have decreased from previous year which shows that HUL has reduced its liquidity

    further. On analyzing the operating cycle it can be said that HUL takes good amount of

    time to pay its creditors and this is how it manage to run its operations with negative

    working capital.

    5.2. Solvency Ratio: Solvency Ratios indicate the companys ability to meet its Long-

    term liability. These ratios indicate the ability of the firm to return the investment

    made by its owners and debt providers in the business, in case the company is

    closed down. These ratios are usually seen by the debt providers or financial

    institutions in order to assess the risk involved in the business. If the firm is closed

    down then first it is liable to pay back its loan and then if it is left with something

    that belongs to the share holders.

    5.2.1 Debt Equity Ratio: Debt Equity ratio is obtained by dividing Long Term

    outside Liability (Debt) by Net Worth. This ratio indicates the risk involved for

    loan givers. If it is too high then the owner may not be that much concerned for

    profit making since he has invested less in the business and hence getting less

    return. If the company makes loss ad closed down subsequently, then the owner

    does not loose much and loan givers will have to bear relatively more losses.

    This ratio also determines EPS.


  • 8/14/2019 Working Capital of Hul


    5.2.2 Interest Coverage Ratio: ICR indicates the firms ability to pay the interest of

    the loans taken. It is ratio of PBIT to Interest.

    5.2.3. Debt to Total Funds: This ratio indicates the share of the debt in total sourcesused to fund the business. Since total sources are equal to total assets, this

    ratio is analyzed to assess the firms ability to meet its long term liability i.e.

    ability to pay back its loan, in case the company is closed down.

    5.2.4. Reserves and Surplus to Total Fund: This ratio indicates the share of the

    Reserves and Surplus in total sources used to fund the business. Since total

    source are equal to total assets, this ratio is used to assess the firms ability to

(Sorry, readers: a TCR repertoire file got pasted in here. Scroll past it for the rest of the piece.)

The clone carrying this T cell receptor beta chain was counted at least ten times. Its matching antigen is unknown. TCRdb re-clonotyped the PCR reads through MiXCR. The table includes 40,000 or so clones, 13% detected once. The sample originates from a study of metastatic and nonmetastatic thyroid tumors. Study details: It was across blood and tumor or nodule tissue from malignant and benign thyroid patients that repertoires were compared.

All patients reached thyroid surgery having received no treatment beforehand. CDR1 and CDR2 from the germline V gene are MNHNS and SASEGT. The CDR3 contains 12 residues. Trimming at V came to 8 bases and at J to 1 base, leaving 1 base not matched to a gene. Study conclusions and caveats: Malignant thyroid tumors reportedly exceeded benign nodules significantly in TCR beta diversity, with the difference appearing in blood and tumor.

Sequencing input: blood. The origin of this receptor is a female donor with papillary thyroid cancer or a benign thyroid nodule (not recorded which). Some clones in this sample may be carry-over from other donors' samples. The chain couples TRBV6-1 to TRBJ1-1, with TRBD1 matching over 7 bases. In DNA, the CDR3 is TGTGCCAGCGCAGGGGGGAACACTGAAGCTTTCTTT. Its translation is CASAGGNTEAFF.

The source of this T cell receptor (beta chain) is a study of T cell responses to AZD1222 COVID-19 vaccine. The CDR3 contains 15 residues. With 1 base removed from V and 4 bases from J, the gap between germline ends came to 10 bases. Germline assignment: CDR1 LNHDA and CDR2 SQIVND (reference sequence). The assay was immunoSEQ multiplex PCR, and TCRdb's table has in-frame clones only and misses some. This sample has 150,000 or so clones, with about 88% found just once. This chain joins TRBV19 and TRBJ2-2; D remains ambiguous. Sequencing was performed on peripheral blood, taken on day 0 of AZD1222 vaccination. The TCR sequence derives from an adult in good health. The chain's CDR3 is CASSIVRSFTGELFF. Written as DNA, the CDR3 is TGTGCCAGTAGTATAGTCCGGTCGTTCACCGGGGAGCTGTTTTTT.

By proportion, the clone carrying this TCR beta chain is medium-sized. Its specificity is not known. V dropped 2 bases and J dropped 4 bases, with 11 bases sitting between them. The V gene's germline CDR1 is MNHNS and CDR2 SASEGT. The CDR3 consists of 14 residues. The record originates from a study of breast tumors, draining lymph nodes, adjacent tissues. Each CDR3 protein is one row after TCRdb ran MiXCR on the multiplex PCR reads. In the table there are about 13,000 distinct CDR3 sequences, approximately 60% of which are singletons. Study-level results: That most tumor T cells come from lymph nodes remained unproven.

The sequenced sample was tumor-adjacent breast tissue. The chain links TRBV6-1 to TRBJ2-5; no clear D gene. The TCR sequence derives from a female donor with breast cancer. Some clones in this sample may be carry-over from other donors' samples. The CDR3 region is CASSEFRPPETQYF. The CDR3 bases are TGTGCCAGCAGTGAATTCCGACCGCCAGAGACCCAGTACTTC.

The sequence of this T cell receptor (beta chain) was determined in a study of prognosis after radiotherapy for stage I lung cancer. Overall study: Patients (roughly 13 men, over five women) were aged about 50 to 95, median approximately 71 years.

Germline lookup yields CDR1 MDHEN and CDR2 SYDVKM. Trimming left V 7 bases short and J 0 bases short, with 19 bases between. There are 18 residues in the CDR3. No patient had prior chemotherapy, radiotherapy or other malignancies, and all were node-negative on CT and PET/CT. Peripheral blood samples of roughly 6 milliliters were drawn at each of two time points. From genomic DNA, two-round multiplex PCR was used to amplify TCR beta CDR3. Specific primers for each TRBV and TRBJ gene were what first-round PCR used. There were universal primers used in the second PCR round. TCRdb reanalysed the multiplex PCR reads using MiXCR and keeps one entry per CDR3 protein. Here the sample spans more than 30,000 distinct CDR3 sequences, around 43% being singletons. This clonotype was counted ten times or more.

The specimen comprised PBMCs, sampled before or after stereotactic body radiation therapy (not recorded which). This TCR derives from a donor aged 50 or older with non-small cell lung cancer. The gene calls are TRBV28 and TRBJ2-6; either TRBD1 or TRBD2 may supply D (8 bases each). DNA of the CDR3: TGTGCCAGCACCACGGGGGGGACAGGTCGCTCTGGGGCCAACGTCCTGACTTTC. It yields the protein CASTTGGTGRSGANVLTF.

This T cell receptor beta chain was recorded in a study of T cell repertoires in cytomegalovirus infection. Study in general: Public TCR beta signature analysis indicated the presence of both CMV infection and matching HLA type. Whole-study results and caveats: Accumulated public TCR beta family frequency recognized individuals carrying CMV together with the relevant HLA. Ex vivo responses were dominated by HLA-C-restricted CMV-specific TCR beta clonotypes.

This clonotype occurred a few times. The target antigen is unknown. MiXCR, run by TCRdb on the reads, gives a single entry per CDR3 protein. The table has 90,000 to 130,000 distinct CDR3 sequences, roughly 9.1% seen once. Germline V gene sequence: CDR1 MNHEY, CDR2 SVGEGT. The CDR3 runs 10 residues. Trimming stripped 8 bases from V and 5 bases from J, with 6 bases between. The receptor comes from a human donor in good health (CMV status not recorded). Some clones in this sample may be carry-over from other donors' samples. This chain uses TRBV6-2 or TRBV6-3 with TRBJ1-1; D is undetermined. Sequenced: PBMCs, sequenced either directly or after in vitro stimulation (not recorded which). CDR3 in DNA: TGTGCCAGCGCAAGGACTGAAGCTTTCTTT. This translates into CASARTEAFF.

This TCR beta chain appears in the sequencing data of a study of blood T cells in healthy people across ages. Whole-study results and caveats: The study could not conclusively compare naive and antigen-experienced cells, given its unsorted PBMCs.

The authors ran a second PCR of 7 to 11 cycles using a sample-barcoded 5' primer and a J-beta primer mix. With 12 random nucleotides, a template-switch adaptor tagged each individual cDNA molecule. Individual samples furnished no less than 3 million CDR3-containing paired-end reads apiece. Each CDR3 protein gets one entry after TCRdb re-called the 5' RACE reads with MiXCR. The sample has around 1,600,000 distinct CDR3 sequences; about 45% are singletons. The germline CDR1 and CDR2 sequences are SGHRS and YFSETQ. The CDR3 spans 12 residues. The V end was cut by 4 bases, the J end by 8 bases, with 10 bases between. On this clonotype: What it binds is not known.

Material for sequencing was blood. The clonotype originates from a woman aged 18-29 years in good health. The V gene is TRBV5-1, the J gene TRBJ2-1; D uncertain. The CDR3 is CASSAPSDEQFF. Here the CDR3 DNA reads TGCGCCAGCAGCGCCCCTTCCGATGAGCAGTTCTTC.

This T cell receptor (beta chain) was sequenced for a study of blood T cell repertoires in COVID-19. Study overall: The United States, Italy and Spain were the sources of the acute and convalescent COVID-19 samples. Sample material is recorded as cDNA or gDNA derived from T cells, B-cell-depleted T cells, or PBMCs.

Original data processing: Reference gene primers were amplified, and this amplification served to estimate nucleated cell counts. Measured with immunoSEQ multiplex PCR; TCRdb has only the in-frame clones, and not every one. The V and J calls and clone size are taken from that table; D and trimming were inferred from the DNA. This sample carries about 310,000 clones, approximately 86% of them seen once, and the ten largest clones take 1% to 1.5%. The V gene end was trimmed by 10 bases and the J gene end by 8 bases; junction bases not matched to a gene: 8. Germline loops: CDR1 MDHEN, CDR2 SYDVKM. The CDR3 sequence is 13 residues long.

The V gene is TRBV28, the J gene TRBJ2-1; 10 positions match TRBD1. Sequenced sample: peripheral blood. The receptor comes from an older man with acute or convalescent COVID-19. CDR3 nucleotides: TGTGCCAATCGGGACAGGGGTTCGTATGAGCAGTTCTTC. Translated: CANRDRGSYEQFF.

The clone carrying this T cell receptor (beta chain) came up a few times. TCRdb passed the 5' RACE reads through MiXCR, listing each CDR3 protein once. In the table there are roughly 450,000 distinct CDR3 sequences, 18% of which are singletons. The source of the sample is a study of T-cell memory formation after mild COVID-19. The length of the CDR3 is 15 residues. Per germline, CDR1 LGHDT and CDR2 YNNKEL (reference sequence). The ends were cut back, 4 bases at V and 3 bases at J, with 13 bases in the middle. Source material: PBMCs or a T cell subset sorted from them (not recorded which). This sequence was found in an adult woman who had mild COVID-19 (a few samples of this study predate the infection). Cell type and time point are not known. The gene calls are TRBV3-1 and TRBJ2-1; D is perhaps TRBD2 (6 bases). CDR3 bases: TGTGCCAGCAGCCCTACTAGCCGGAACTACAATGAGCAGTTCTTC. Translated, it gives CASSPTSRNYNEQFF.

meet its long term liability towards its owner that is, ability to return the shareprofit made by the business that belongs to shareholders, in case the company is

    closed down.

    2006 2005 20043ebt 6)uity +atio 0.0 0.02 0.0

    nterest Co"erage +atio 1/. . 2.1

    3ebt to Total Source 0.0 0.0 0.20

    +S to Total Source 0.4 0.2 0.2

    Table 5.2.1: Key Solvency Ratios











    200 2001 2004

    3ebt 6)uity +atio

    3ebt to Total Source+S to Total Source

  • 8/14/2019 Working Capital of Hul


    Figure 5.2.1: Trend of Solvency Position of HUL

    Analysis of Solvency Ratios: The loans taken by HUL were high in 2004 which is

    indicated by high debt to total source ratio and this is why its ICR ratio was low (as

    compared to ICR in 2005 and 2006). It has decreased its loan and currently it is financing

    its business mostly by net worth and current liability. Debt to equity ratio has decreased

    over the years as it has reduced the loans. Its RS to Total source has increased which

    indicates that HUL invests accumulated profit into business with decreasing debt. Now

    HULs assets are financed by net worth and current liability with debt being a small

    component of total source.

    5.3. Profitability Ratio: Profitability Ratios show how successful a company is in terms

    of generating returns or profits on the Investment that has been made in the business

    i.e. the Profitability ratios indicates the ability of the firm to generate and distribute

    the profit. It can be broadly categorized into profit generating ability (PGA) ratios

    and profit distributing ability (PDA) ratios. It can be said the higher these ratios the

    better it is for the company.

    5.3.1 PBIT to Sales: This ratio is obtained by dividing Profit before Interest and Tax

    by Sales. This ratio is a measure of the companys profit generating ability on agiven volume of sales. This is the most basic ratio of profit generating ability on

    sales i.e. sales margin because it does not take into account the interest and

    taxes which the company has to pay.